14. The computer program product according to
computer-readable program code means for dynamically discovering information pertaining to the target run-time environment;
computer-readable program code means for using the dynamically discovered information as input to the execution by the rules engine, wherein the execution results in matching a selected one of the rules;
computer-readable program code means for automatically selecting, based upon the at least one action in the matching rule, at least one of the topologies for deployment; and
computer-readable program code means for using the populated object model to install the particular software installation package using the selected topology.
15. The computer program product according to
computer-readable program code means for identifying one or more target machines on which the particular software installation package is to be installed;
computer-readable program code means for downloading the particular software installation package to the identified target machines; and
computer-readable program code means for performing an installation at each of the identified target machines using the downloaded particular software installation package.
16. The computer program product according to
 The present invention is related to U.S. Pat. No. ______ (Ser. No. 09/669,227, filed Sep. 25, 2000), titled “Object Model and Framework for Installation of Software Packages Using JavaBeans™; U.S. Pat. No. ______ (Ser. No. 09/707,656, filed Nov. 7, 2000), titled “Object Model and Framework for Installation of Software Packages Using Object Descriptors”; U.S. Pat. No. ______ (Ser. No. 09/707,545, filed Nov. 7, 2000), titled “Object Model and Framework for Installation of Software Packages Using Object REXX”; U.S. Pat. No. ______ (Ser. No. 09/707,700, filed Nov. 7, 2000), titled “Object Model and Framework for Installation of Software Packages Using Structured Documents”; U.S. Pat. No. ______ (Ser. No. 09/879,694, filed Jun. 12, 2001), titled “Efficient Installation of Software Packages”; U.S. Pat. No. ______ (Ser. No. 09/______ , filed Jul. 19, 2001), titled “Object Model and Framework for Installation of Software Packages using a Distributed Directory”; and U.S. Pat. No. ______ (Ser. No. 09/______, filed concurrently herewith), titled “Extending Installation Suites to Include Topology of Suite's Run-Time Environment”. These inventions are commonly assigned to the International Business Machines Corporation (“IBM”) and are hereby incorporated herein by reference.
 1. Field of the Invention
 The present invention relates to a computer system, and deals more particularly with methods, systems, and computer program products for improving the installation of software packages or “suites” by using rules and a rules engine to dynamically determine the topology of the run-time environment into which the suite will be installed, in order to automatically select a suite configuration which is adapted to that topology.
 2. Description of the Related Art
 Use of computers in today's society has become pervasive. The software applications to be deployed, and the computing environments in which they will operate, range from very simple to extremely large and complex. The computer skills base of those responsible for installing the software applications ranges from novice or first-time users, who may simply want to install a game or similar application on a personal computer, to experienced, highly-skilled system administrators with responsibility for large, complex computing environments. The process of creating a software installation package that is properly adapted to the skills of the eventual installer, as well as to the target hardware and software computing environment, and also the process of performing the installation, can therefore be problematic.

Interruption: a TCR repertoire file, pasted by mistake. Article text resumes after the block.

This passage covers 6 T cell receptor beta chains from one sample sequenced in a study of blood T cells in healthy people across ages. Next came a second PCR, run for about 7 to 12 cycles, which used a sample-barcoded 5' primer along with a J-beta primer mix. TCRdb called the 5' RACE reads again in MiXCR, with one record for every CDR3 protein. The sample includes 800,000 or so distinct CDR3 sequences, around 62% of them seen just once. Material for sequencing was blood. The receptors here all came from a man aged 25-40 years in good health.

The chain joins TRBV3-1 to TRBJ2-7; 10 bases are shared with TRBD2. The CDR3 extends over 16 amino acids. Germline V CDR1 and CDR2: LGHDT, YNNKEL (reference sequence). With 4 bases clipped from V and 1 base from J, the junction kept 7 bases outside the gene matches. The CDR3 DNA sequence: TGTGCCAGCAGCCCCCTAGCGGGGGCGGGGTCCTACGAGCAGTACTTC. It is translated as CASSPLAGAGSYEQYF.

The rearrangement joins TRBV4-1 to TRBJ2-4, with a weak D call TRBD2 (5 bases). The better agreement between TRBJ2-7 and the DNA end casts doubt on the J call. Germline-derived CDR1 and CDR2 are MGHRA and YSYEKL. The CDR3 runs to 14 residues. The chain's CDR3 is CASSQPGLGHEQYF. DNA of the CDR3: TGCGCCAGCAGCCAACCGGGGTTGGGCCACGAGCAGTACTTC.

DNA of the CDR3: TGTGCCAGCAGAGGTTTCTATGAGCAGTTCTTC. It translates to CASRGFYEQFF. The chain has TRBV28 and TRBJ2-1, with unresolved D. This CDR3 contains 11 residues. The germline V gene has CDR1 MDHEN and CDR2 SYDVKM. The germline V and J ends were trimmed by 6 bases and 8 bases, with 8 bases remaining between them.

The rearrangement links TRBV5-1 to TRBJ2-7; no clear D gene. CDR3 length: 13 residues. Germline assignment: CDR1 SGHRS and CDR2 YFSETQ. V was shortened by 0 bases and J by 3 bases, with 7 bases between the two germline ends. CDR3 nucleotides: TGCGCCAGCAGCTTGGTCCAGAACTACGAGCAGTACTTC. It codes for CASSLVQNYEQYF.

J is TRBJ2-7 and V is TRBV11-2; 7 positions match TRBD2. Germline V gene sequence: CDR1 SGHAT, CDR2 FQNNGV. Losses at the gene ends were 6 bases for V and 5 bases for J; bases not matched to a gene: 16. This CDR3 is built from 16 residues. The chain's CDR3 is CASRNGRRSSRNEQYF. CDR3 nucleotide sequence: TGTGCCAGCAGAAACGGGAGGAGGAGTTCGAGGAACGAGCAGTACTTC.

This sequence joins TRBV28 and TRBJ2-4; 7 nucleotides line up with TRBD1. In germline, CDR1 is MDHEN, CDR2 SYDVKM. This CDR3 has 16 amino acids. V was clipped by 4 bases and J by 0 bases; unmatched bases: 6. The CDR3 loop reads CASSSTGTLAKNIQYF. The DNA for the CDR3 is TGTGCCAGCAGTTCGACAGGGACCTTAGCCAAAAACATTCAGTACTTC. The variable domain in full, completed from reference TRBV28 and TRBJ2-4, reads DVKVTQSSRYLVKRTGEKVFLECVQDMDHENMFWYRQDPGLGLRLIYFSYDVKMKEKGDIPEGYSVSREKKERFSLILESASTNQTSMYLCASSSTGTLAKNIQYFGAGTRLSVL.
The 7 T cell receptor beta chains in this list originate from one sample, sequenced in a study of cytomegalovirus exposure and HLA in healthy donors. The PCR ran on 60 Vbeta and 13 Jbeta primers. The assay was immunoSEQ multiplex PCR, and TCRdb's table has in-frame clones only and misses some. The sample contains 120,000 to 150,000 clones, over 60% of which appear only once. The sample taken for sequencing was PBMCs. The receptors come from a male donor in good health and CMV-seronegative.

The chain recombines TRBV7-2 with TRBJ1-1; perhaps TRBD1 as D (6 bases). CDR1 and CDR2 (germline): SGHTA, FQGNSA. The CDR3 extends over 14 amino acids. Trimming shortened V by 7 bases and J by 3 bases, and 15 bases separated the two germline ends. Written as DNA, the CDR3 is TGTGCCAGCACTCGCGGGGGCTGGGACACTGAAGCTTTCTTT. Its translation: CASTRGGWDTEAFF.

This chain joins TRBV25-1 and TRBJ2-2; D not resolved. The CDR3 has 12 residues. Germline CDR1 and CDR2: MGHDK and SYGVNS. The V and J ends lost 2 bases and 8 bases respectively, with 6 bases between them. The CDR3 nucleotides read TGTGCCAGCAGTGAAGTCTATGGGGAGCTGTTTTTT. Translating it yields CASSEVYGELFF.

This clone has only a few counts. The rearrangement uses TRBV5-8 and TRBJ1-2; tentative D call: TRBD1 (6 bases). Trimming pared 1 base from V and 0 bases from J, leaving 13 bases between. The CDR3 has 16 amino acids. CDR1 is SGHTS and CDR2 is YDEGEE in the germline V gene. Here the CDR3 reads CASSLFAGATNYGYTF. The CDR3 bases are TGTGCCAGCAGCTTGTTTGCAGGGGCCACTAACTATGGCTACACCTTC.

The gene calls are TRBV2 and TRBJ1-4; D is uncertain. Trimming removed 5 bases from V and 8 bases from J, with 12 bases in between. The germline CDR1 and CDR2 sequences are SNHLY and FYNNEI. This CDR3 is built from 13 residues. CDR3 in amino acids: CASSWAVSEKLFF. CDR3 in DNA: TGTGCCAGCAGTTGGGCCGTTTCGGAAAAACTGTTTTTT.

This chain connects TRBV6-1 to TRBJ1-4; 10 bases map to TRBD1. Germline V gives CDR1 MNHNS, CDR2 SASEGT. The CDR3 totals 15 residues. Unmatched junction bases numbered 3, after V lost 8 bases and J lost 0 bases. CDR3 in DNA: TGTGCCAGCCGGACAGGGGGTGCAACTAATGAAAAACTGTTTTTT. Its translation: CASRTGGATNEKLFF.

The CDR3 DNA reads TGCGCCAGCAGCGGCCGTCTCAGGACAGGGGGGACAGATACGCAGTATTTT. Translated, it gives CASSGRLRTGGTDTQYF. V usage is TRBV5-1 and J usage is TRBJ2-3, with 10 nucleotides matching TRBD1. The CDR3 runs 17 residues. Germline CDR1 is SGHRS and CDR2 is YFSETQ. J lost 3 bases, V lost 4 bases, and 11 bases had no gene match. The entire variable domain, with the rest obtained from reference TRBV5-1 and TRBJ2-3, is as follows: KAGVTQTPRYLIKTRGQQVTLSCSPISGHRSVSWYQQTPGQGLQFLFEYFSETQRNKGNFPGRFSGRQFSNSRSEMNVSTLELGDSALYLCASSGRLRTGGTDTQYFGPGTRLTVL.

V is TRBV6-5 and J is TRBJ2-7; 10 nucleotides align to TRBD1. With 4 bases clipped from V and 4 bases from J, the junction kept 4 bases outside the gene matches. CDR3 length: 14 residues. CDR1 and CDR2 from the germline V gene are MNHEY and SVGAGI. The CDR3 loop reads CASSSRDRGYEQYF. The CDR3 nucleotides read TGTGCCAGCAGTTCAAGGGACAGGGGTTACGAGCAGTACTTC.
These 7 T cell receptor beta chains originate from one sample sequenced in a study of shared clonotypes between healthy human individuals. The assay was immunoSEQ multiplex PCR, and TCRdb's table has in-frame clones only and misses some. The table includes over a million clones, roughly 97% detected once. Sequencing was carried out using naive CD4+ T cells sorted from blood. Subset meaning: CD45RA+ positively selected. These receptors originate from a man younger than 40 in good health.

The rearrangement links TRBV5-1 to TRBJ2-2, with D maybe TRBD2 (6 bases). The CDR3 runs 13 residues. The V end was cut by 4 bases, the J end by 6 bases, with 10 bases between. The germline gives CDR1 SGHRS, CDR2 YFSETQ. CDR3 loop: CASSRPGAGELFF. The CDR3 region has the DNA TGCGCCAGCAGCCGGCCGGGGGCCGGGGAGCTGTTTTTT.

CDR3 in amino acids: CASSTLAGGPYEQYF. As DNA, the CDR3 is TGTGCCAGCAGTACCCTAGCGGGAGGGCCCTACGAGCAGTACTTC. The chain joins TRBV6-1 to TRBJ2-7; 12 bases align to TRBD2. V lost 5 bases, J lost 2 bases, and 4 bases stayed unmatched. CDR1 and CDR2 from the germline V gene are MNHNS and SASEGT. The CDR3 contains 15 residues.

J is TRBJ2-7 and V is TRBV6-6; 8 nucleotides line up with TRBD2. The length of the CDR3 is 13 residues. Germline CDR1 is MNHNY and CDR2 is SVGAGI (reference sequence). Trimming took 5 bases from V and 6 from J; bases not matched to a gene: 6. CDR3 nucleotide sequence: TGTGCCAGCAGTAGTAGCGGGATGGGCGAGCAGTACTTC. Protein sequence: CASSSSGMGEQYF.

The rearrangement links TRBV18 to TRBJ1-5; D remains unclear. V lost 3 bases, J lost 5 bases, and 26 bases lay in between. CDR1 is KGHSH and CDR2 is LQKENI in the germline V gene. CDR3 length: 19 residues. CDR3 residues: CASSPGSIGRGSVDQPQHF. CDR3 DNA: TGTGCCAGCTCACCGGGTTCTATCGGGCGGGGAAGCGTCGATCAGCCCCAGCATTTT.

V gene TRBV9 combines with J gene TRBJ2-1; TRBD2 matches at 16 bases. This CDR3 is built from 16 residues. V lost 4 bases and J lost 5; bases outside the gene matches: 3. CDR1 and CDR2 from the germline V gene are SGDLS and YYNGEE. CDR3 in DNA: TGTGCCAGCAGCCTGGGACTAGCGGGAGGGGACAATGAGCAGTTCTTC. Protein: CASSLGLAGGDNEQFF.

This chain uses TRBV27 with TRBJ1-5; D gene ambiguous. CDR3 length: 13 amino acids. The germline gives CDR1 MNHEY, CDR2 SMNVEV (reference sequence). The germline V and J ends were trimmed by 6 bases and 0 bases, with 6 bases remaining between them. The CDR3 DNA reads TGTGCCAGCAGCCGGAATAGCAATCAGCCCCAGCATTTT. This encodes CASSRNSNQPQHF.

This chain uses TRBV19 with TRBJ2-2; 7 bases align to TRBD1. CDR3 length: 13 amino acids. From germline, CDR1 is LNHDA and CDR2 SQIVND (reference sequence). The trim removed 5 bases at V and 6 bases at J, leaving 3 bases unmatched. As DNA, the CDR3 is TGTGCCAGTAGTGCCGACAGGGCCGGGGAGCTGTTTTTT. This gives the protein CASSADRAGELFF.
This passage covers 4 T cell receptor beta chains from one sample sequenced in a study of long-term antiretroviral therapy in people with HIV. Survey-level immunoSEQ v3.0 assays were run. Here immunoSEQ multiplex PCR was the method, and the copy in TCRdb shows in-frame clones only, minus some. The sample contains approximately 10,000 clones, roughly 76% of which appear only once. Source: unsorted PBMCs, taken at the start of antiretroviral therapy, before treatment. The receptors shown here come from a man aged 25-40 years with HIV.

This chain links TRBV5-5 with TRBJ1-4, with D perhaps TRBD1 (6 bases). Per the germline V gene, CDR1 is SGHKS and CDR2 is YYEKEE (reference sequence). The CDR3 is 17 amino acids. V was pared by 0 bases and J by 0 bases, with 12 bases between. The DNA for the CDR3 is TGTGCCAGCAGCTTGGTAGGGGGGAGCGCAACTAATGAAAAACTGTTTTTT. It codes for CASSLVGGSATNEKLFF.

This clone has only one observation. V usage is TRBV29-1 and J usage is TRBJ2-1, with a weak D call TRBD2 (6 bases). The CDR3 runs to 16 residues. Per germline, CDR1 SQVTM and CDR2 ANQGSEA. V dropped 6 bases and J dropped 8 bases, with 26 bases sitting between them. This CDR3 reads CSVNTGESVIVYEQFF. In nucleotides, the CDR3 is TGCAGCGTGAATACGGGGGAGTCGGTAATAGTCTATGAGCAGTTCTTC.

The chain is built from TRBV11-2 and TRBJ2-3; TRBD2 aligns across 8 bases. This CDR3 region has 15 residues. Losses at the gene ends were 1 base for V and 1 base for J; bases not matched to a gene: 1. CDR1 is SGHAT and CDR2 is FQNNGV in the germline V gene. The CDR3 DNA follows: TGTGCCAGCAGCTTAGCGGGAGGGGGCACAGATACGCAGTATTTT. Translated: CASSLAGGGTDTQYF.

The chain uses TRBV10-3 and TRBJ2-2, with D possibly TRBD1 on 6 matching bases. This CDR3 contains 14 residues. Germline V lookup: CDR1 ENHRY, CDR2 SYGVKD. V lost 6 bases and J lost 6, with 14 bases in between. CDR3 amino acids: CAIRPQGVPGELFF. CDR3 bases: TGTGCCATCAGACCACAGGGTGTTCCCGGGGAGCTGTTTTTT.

In recent decades, when the range of computing environments and the range of user skills was more constant, it was easier to target information on how software should be installed. Typically, installation manuals were written and distributed with the software. These manuals provided textual information on how to perform the installation of a particular software application. These manuals often had many pages of technical information, and were therefore difficult to use by those not having considerable technical skills. “User-friendliness” was often overlooked, with the description of the installation procedures focused solely on the technical information needed by the software and system.
 With the increasing popularity of personal computers came a trend toward easier, more user-friendly software installation, as software vendors recognized that it was no longer reasonable to assume that a person with a high degree of technical skill would be performing every installation process. However, a number of problem areas remained because of the lack of a standard, consistent approach to software installation across product and vendor boundaries. These problems, which are addressed in the related inventions, will now be described.
 The manner in which software packages are installed today, and the formats of the installation images, often varies widely depending on the target platform (i.e. the target hardware, operating system, etc.), the installation tool in use, and the underlying programming language of the software to be installed, as well as the natural language in which instructions are provided and in which input is expected. When differences of these types exist, the installation process often becomes more difficult, leading to confusion and frustration for users. For complex software packages to be installed in large computing systems, these problems are exacerbated. In addition, developing software installation packages that attempt to meet the needs of many varied target environments (and the skills of many different installers) requires a substantial amount of time and effort.